BOSTON — A federal mandate requiring insurers to cover birth control is under threat from President Donald Trump and the Republican-controlled Congress, according to women's advocacy groups who want the state to preserve the benefit.

The Affordable Care Act requires insurance companies to cover all methods of birth control approved by the Food and Drug Administration, with no co-payment or co-insurance when provided in network. The Massachusetts health care law, which went into effect in 2006, doesn’t include such a provision.

Advocates want lawmakers and Gov. Charlie Baker to add the mandate to ensure women continue to receive coverage. While repeal of the federal health care law is off the table for the moment, advocates say the Trump administration is still tinkering with provisions of the law that mandate coverage.

One proposal being discussed in Washington would allow employers to opt out of providing contraceptive coverage for religious or moral reasons.

"Too many women in Massachusetts are teetering on the edge of losing their basic protections because of what's happening in Washington," Rebecca Hart Holder, executive director for NARAL Pro-Choice Massachusetts, said at a briefing Tuesday. "Women's health care should not be used as political football."

The Beacon Hill proposal is backed by more than 70 lawmakers as well as the Massachusetts Association of Health Plans, which represents private insurers.

"Women feel under siege, and we don't know what's going to come out of Washington," said Lora Pellegrini, the association's president and CEO. "But we don't want to erode protections afforded to women under the Affordable Care Act. We want women to know that the health plans are on their side."

Under the state proposal, which was heard by a legislative committee Tuesday, coverage without co-pays would be guaranteed for emergency contraception and for all FDA-approved methods of birth control.

Insurers also would be required to cover a year's supply of birth control after an initial three-month prescription, which is not required by the federal law.

Recent studies show the federal birth control mandate, in place since 2013, has increased use of contraception and reduced out-of-pocket medical costs, particularly for long-acting methods such as intrauterine devices.

From 2011 to 2014, out-of-pocket spending on birth control in Massachusetts dropped 81 percent, according to the state's Health Policy Commission.

Massachusetts has some of the highest health care costs in the country, and state officials have wrestled with ways to reduce them.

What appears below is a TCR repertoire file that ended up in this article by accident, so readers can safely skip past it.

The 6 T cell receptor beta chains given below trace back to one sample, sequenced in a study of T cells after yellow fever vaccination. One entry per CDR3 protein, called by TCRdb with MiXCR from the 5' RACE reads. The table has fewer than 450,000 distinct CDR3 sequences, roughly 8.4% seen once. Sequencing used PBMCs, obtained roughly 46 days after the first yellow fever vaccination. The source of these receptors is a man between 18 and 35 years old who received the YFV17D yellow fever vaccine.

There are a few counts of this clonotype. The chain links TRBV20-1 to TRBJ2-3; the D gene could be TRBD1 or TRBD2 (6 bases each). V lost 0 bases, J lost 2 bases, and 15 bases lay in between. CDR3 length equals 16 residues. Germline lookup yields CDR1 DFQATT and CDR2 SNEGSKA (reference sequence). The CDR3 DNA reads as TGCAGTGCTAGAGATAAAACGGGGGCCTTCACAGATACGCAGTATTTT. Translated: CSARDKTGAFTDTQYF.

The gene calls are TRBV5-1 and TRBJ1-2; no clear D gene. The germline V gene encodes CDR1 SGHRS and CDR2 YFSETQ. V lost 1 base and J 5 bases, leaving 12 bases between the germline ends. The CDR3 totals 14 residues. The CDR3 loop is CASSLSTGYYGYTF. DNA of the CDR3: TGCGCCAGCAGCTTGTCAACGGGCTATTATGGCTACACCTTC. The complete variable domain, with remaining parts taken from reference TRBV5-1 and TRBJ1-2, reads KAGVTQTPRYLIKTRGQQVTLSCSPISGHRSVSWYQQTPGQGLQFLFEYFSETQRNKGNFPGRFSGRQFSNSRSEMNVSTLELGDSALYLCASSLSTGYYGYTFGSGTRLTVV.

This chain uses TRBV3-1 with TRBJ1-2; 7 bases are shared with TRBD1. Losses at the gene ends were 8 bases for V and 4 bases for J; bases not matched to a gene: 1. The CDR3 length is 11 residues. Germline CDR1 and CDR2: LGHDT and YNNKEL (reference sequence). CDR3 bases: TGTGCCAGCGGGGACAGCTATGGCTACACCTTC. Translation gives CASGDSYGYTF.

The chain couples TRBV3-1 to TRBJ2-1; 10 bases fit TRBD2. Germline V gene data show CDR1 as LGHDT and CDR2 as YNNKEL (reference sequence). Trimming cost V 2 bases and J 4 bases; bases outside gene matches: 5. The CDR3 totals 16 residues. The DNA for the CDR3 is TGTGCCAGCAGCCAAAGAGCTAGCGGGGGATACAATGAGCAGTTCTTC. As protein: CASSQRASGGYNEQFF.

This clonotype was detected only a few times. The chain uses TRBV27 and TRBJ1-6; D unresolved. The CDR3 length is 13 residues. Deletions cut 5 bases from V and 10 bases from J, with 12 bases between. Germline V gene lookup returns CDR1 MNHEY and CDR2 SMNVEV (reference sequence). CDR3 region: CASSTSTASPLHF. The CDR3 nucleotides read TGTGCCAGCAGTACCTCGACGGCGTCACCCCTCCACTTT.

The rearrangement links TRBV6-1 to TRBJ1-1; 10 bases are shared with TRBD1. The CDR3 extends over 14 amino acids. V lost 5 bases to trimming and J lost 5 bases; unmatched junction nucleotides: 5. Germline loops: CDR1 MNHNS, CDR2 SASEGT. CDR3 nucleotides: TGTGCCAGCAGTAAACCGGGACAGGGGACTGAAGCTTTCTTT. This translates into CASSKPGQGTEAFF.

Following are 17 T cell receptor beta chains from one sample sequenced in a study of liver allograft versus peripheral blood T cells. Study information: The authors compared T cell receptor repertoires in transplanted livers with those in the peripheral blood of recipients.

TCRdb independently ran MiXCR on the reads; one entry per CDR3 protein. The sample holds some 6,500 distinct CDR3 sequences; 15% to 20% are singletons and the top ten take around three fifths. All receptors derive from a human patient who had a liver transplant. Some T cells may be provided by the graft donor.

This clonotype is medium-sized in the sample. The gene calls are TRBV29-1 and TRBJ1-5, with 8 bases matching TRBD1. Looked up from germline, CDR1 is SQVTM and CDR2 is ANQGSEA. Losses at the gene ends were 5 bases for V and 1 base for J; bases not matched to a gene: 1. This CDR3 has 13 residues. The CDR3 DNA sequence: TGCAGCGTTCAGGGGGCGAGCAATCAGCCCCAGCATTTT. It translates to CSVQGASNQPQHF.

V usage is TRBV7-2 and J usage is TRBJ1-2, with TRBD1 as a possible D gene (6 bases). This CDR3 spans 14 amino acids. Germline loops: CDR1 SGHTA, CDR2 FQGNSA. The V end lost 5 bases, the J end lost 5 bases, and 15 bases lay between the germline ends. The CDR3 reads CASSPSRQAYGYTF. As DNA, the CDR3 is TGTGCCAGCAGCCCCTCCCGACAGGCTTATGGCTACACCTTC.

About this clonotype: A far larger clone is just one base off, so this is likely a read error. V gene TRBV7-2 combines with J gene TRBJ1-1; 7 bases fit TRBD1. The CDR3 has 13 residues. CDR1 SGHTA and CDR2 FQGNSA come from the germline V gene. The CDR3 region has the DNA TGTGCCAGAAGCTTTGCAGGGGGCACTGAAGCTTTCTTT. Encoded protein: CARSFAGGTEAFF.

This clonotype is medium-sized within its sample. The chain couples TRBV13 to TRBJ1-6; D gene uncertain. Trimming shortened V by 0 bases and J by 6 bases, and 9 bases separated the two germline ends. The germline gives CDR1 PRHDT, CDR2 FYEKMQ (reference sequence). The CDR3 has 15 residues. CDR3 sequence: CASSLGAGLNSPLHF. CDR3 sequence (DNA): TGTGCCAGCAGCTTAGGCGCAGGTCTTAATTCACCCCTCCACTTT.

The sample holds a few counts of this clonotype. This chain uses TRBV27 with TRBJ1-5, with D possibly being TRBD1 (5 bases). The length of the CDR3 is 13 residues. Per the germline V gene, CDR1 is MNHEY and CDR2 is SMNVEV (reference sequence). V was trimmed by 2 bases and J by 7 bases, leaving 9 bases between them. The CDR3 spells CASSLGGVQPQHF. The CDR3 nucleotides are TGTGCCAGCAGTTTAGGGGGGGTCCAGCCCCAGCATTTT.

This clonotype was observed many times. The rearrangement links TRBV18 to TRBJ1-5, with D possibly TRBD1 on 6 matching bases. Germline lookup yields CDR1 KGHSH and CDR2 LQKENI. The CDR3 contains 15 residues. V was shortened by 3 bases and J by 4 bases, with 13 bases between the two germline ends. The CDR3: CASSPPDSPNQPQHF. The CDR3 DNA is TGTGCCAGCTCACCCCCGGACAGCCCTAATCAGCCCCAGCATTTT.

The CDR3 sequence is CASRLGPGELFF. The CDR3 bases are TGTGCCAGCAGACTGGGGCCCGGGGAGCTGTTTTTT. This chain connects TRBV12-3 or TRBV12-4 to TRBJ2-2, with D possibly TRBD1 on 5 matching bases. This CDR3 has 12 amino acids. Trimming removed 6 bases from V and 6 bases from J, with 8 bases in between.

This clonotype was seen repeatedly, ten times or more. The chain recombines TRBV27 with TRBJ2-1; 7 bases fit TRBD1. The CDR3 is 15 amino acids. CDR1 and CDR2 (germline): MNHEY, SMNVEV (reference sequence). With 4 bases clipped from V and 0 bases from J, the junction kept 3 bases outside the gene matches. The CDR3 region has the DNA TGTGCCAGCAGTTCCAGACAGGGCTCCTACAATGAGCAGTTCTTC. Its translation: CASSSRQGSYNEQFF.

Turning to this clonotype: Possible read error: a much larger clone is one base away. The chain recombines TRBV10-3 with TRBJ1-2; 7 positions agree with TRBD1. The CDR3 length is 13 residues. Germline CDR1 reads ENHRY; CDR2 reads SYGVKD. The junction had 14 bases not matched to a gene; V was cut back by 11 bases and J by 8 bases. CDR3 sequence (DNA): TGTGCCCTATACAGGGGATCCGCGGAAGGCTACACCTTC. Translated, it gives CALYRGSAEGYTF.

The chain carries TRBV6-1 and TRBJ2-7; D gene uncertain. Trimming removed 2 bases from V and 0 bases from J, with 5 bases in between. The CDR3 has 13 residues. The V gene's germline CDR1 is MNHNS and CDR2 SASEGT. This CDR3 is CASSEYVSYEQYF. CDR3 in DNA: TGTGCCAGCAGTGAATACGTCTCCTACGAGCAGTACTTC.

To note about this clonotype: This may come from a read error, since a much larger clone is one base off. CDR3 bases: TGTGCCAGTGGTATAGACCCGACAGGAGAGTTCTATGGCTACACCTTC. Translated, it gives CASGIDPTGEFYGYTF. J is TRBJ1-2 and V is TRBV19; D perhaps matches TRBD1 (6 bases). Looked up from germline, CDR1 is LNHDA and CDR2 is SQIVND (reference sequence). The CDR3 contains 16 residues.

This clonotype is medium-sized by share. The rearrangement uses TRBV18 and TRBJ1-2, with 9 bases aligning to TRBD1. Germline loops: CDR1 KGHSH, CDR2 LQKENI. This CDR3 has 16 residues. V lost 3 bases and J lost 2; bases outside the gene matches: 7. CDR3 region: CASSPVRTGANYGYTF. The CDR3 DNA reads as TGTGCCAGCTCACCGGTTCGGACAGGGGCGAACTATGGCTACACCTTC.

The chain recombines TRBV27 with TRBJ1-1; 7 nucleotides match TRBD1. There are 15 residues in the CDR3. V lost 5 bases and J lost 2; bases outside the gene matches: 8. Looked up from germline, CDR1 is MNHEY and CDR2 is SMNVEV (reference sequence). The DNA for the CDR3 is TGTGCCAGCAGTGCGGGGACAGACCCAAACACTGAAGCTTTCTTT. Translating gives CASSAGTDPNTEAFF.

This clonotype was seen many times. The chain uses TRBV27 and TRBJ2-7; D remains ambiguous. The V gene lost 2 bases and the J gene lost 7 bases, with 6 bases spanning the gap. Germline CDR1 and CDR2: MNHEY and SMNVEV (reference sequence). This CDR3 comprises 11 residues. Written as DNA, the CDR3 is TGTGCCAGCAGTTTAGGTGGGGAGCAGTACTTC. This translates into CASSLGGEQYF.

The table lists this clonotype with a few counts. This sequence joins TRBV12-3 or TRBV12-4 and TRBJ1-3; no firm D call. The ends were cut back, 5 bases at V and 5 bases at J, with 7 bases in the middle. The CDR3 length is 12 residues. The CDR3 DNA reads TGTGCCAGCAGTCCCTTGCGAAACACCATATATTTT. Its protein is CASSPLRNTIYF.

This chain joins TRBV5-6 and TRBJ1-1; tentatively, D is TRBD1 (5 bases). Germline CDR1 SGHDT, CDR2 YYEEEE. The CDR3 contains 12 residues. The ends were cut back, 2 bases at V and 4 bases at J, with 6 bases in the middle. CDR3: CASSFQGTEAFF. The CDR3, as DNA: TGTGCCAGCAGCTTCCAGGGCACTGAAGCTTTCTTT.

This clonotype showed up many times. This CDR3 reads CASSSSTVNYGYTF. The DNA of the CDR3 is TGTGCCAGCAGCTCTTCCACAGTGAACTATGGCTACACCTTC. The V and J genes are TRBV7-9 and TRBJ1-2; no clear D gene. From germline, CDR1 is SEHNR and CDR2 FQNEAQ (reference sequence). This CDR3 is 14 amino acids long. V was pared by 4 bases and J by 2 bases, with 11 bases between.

A study by the state Center for Health Information and Analysis last year determined that requiring plans to include birth control coverage under state law would increase monthly health premiums by an average of 15 to 30 cents.

But supporters of the mandate say that study is flawed because it neglects the increased cost of unwanted pregnancy, sexually transmitted diseases and other issues that could stem from a loss of contraception coverage.

Until recently, most health plans were reluctant to support the state mandate amid concerns over rising costs. A similar bill introduced in the previous legislative session failed to win support.

Under the latest proposal, insurers could not charge co-payments for generic birth control drugs but would be allowed to charge for brand-name medicine, helping them to contain costs.

Trump hasn’t specifically targeted the federal birth control mandate but Vice President Mike Pence, who had a long anti-abortion record as a a conservative Republican governor from Indiana, has indicated he wants to eliminate the provision. So have conservative Republicans in Congress.

Twenty-eight states — including California, Illinois, Maryland and Vermont — have required contraceptive coverage, according to the National Conference of State Legislatures. Most require insurers to cover all FDA-approved methods; while others require coverage with no cost sharing.

Carol Rose, executive director of the Massachusetts chapter of the American Civil Liberties Union, said women's reproductive rights are under attack.

She urged lawmakers and Baker to "protect women's access to birth control" by swiftly approving the proposed legislation.

"We're facing a presidential administration that wants to strip away rights that people fought so hard for," she said. "This is urgent. All eyes are on Beacon Hill."

Christian M. Wade covers the Massachusetts Statehouse for North of Boston Media Group’s newspapers and websites. Email him at cwade@cnhi.com.

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